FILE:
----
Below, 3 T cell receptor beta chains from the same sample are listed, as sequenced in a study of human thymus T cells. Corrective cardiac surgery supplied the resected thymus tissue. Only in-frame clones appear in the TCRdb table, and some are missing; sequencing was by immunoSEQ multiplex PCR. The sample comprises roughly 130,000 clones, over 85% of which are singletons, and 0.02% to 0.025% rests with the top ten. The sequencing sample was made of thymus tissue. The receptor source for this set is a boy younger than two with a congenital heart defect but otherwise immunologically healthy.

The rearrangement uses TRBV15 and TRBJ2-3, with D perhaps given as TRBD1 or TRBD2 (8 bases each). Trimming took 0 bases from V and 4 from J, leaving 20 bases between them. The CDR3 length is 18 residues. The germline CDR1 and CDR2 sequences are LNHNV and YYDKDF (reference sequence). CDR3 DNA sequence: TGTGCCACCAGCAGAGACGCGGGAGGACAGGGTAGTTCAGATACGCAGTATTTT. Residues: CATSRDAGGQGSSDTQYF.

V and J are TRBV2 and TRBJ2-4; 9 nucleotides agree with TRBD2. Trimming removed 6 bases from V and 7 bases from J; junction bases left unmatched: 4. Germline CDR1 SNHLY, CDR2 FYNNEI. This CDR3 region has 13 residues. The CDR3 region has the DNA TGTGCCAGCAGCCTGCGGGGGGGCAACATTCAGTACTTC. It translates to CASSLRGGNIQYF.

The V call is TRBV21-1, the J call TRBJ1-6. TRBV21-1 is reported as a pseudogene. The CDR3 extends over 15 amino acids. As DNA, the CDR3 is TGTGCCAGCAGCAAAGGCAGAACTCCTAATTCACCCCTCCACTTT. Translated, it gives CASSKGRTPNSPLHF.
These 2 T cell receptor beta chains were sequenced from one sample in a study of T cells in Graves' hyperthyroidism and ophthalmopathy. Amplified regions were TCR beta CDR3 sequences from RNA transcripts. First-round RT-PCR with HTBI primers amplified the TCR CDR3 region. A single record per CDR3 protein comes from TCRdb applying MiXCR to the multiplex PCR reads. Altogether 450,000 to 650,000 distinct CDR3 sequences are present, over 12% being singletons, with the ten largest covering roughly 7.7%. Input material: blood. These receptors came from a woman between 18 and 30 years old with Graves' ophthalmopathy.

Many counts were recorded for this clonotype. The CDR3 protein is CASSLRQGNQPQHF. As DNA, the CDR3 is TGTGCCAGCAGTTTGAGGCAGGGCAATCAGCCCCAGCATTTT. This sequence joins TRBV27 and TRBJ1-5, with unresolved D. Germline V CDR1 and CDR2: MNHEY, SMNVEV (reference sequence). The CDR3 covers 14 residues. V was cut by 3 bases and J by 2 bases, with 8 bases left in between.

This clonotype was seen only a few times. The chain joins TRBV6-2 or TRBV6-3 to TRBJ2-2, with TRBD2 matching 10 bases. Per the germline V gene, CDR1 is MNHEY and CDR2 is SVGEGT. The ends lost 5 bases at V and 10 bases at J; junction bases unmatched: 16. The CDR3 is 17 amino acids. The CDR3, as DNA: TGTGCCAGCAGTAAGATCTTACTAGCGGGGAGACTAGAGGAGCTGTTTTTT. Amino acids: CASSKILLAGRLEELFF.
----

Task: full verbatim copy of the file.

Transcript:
Below, 3 T cell receptor beta chains from the same sample are listed, as sequenced in a study of human thymus T cells. Corrective cardiac surgery supplied the resected thymus tissue. Only in-frame clones appear in the TCRdb table, and some are missing; sequencing was by immunoSEQ multiplex PCR. The sample comprises roughly 130,000 clones, over 85% of which are singletons, and 0.02% to 0.025% rests with the top ten. The sequencing sample was made of thymus tissue. The receptor source for this set is a boy younger than two with a congenital heart defect but otherwise immunologically healthy.

The rearrangement uses TRBV15 and TRBJ2-3, with D perhaps given as TRBD1 or TRBD2 (8 bases each). Trimming took 0 bases from V and 4 from J, leaving 20 bases between them. The CDR3 length is 18 residues. The germline CDR1 and CDR2 sequences are LNHNV and YYDKDF (reference sequence). CDR3 DNA sequence: TGTGCCACCAGCAGAGACGCGGGAGGACAGGGTAGTTCAGATACGCAGTATTTT. Residues: CATSRDAGGQGSSDTQYF.

V and J are TRBV2 and TRBJ2-4; 9 nucleotides agree with TRBD2. Trimming removed 6 bases from V and 7 bases from J; junction bases left unmatched: 4. Germline CDR1 SNHLY, CDR2 FYNNEI. This CDR3 region has 13 residues. The CDR3 region has the DNA TGTGCCAGCAGCCTGCGGGGGGGCAACATTCAGTACTTC. It translates to CASSLRGGNIQYF.

The V call is TRBV21-1, the J call TRBJ1-6. TRBV21-1 is reported as a pseudogene. The CDR3 extends over 15 amino acids. As DNA, the CDR3 is TGTGCCAGCAGCAAAGGCAGAACTCCTAATTCACCCCTCCACTTT. Translated, it gives CASSKGRTPNSPLHF.
These 2 T cell receptor beta chains were sequenced from one sample in a study of T cells in Graves' hyperthyroidism and ophthalmopathy. Amplified regions were TCR beta CDR3 sequences from RNA transcripts. First-round RT-PCR with HTBI primers amplified the TCR CDR3 region. A single record per CDR3 protein comes from TCRdb applying MiXCR to the multiplex PCR reads. Altogether 450,000 to 650,000 distinct CDR3 sequences are present, over 12% being singletons, with the ten largest covering roughly 7.7%. Input material: blood. These receptors came from a woman between 18 and 30 years old with Graves' ophthalmopathy.

Many counts were recorded for this clonotype. The CDR3 protein is CASSLRQGNQPQHF. As DNA, the CDR3 is TGTGCCAGCAGTTTGAGGCAGGGCAATCAGCCCCAGCATTTT. This sequence joins TRBV27 and TRBJ1-5, with unresolved D. Germline V CDR1 and CDR2: MNHEY, SMNVEV (reference sequence). The CDR3 covers 14 residues. V was cut by 3 bases and J by 2 bases, with 8 bases left in between.

This clonotype was seen only a few times. The chain joins TRBV6-2 or TRBV6-3 to TRBJ2-2, with TRBD2 matching 10 bases. Per the germline V gene, CDR1 is MNHEY and CDR2 is SVGEGT. The ends lost 5 bases at V and 10 bases at J; junction bases unmatched: 16. The CDR3 is 17 amino acids. The CDR3, as DNA: TGTGCCAGCAGTAAGATCTTACTAGCGGGGAGACTAGAGGAGCTGTTTTTT. Amino acids: CASSKILLAGRLEELFF.